What is the most appropriate inflation measure to use in gauging returns on investments and savings? That is the issue we address here. There are many different benchmarks that investors and savers can use, but a common one is to earn a return in excess of inflation.

For those taking low risk investments, that return in excess of inflation is likely to be small. For those looking for increased returns, there is likely to be the need to assume higher but still manageable levels of risk. But if a return in excess of inflation is to be a benchmark, a vital issue to be addressed is what is the appropriate measure of inflation to use?

**Many measures of inflation**

Inflation is the rate of increase in prices. But there are many different measures of inflation, and these can vary, sometimes considerably, with service sector inflation different to that of goods price inflation, domestic inflation different to import price inflation, while food prices, in particular, can sometimes be very volatile.

Because various measures may be used for different outcomes, there is unlikely to be complete agreement on the inflation index to use.

This makes the construction of the inflation indices that are used very important and helps explain the debate in recent years about whether pension providers should use the Consumer Price Index (CPI) or the Retail Price Index (RPI). There has been intense pressure – led by the statistical authorities and supported by the bulk of economists who comment on this – for the CPI to displace the RPI in everyday use, including for investment decisions as well as pension calculations.

**The difference in inflation measures**

The RPI used to be the common measure used to measure inflation, and was widely accepted. In 2003, however, the CPI became the effective measure used for economic policy^{1}, and the Bank of England’s 2% inflation target is based on this. If policy – which in turn heavily influences financial market behaviour – is based on a particular measure, it would seem sensible for those looking at such markets to use the same benchmark in their planning.

The table below summarises the difference between the CPI and the RPI, as well as the Household Costs Index (HCI), another inflation measure introduced recently. They are constructed using different statistical formulae, and while there is overlap in their components, these vary, too. The reality is that no one inflation measure best fits all situations.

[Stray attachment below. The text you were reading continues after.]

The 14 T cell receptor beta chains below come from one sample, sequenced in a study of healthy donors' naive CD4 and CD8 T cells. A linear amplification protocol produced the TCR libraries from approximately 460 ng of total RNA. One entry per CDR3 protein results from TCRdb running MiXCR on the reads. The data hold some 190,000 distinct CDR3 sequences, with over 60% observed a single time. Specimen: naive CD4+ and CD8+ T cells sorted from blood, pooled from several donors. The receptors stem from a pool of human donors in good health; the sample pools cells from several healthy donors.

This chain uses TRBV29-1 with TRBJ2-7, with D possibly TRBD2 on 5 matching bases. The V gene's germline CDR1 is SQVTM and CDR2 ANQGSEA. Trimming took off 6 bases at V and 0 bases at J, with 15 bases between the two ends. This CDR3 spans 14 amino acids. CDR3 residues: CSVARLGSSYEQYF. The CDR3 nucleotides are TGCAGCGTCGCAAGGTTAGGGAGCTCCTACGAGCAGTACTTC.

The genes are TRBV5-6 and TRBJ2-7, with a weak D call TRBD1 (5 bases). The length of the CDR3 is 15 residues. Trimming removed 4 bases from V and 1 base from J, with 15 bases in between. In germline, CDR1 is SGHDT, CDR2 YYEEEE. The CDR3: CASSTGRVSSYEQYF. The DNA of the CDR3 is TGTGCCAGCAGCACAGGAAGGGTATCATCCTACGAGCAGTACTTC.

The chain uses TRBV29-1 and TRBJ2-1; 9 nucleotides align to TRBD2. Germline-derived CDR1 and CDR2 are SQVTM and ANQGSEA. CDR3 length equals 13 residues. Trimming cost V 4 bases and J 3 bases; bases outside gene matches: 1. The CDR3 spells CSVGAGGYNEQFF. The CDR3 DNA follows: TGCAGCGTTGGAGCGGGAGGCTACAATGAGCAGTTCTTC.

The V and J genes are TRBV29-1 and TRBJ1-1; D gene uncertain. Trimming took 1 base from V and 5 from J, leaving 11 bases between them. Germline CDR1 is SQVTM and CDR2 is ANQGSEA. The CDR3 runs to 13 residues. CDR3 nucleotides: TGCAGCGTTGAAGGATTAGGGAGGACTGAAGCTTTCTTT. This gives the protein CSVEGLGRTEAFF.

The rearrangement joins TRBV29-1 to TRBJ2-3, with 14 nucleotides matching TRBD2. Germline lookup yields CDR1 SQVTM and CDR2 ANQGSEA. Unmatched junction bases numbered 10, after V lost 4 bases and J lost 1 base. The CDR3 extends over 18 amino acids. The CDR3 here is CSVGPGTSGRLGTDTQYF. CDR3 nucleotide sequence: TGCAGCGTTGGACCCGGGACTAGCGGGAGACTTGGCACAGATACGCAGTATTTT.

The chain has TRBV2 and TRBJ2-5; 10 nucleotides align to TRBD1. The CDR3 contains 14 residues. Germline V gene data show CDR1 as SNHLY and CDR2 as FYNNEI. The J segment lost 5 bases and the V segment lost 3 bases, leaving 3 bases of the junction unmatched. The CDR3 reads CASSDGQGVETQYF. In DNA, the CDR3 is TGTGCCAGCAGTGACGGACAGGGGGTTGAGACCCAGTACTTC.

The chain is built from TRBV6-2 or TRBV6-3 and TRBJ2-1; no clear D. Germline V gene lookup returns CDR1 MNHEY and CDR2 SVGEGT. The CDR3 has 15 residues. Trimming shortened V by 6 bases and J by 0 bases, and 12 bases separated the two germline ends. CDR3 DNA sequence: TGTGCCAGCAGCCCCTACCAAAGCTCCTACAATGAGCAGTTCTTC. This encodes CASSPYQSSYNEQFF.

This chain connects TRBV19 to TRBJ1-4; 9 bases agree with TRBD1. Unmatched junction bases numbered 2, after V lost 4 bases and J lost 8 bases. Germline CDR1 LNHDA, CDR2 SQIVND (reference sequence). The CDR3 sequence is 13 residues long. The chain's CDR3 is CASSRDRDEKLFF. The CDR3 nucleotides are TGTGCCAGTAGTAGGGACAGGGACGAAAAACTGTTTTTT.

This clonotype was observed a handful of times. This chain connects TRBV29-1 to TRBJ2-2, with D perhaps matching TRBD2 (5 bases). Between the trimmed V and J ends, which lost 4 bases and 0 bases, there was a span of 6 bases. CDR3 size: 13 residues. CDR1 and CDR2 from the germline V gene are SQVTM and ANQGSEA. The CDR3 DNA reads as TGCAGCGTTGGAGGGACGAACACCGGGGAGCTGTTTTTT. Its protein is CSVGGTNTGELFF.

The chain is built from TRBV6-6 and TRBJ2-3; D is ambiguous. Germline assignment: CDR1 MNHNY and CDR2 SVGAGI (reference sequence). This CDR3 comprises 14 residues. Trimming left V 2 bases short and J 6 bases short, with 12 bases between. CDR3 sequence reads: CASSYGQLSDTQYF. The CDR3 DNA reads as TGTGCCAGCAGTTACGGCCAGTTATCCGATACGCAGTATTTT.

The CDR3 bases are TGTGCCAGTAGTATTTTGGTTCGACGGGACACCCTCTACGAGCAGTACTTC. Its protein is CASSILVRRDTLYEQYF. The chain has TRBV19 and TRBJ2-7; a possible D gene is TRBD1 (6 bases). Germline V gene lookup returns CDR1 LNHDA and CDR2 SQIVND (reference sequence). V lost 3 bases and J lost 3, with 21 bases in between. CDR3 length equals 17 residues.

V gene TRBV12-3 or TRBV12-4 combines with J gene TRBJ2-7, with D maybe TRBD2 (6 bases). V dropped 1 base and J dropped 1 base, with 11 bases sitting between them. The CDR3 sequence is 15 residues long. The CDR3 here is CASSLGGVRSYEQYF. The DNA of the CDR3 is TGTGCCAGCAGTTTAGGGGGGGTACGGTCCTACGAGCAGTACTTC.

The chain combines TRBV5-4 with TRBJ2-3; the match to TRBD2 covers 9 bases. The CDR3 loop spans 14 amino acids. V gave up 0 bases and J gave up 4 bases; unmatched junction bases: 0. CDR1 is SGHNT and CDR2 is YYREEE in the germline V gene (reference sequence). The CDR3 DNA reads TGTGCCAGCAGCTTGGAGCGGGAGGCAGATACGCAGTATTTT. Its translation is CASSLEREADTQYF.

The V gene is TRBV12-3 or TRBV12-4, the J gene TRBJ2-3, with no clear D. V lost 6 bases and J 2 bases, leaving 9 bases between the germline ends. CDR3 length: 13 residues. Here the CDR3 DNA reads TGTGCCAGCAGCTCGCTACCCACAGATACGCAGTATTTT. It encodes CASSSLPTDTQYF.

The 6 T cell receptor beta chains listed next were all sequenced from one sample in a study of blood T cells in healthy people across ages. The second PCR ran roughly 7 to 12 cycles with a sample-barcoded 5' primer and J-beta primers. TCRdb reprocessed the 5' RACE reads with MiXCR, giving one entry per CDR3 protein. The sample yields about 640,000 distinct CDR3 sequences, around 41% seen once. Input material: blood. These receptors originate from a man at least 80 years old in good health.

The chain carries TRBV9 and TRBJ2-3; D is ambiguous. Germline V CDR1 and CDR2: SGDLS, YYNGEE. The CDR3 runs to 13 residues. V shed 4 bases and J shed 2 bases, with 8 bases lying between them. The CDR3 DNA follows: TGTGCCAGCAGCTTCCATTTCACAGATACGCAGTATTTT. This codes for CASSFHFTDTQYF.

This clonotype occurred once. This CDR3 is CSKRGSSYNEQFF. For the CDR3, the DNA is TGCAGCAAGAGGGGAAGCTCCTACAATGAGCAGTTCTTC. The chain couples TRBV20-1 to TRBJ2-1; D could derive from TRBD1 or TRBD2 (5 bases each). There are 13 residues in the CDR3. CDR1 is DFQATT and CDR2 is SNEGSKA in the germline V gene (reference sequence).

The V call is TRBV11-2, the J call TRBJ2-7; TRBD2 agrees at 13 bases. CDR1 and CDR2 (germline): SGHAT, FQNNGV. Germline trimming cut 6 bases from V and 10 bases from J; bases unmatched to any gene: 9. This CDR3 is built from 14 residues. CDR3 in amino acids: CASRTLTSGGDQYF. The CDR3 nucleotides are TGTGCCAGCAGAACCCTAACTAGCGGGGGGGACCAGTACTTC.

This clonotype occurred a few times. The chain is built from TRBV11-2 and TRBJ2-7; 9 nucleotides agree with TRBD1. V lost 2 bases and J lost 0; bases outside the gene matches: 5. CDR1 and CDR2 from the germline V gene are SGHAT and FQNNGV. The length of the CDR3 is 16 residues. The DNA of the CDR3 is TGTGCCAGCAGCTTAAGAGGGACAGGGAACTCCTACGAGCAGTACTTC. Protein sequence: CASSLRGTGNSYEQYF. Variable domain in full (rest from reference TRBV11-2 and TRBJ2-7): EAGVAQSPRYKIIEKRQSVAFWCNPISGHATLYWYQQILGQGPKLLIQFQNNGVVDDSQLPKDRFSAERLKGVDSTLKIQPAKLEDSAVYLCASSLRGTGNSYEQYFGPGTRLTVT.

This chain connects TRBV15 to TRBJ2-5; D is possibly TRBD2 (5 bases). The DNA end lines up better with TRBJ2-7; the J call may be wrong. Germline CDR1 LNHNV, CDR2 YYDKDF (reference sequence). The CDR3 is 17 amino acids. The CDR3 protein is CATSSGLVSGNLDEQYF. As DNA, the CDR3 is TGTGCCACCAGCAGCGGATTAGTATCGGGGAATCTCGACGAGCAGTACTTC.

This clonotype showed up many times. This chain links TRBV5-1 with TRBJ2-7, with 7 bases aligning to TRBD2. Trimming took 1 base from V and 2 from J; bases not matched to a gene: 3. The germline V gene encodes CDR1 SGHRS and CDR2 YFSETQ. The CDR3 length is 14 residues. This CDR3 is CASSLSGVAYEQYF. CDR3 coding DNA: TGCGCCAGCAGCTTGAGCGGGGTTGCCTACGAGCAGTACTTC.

Index | Description | Current top 3 components by weight | Average per annum - past 10 years |
---|---|---|---|

RPI |
Measures change in cost of a basket of goods and services, weighted according to how much is spent on different items. Calculated using Carli6 method. No longer a national statistic. Does not cover spending of foreign residents or institutional households | Housing & household (42.0%); Travel & leisure (26.4%); Food & catering (15.2%) | 2.8% |

RPIJ | Uses same basket as RPI, but calculated using method more similar to Jevons^{7} instead of Carli^{6} |
2.1% (discontinued in 2017) | |

RPIX | RPI excluding mortgage interest payments | 3.2% | |

RPIY | RPI excluding mortgage interest payments and indirect taxes | 2.9% (discontinued in 2017) | |

CPI |
Measures change in cost of a basket of goods and services, weighted according to how much is spent on different items. Calculated using Jevons method. Basket does not include housing costs | Transport (15.6%); Recreation & culture (15.0%); Household, water, electricity, gas, other fuels (13.4%) | 2.4% |

CPIH | Calculated like CPI, but includes housing costs in basket. Regarded by ONS as current lead measure of inflation | Housing, water, electricity, gas, other fuels (30.1%); Transport (12.4%); Recreation & culture (12.0%) | 2.2% |

CPIY | CPI excluding indirect taxes | 2.2% | |

HCIs |
New statistic designed to measure the outgoings of UK households, recently developed by ONS. Calculated in a similar way to CPIH, but uses democratic rather than plutocratic weighting, and uses payments-based method of calculating housing costs rather than rental-equivalence | 2.2% |

How much of an impact do these discrepancies really have? Currently, the CPI is rising by an annual rate of 2.4%, the RPI by 3.4%^{2}. The effect can be seen over the long term as well.

The chart below shows their index values, rebased at the beginning of 2009. As we can see, since then the rate of increase in the RPI exceeds that of the CPI. This has a significant impact on payouts, particularly when the compounding effect is taken into account. In fact, the rate of increase of the RPI has been higher than that of the CPI in 24 of the past 29 years, and 11 of the past 12.

Thus, if payouts or payments were linked to the RPI they would be higher. This is vitally important, since several large household expenditures, such as rail fares, school fees and student loan repayments are linked to the RPI, whereas incomes are more often than not linked to the CPI.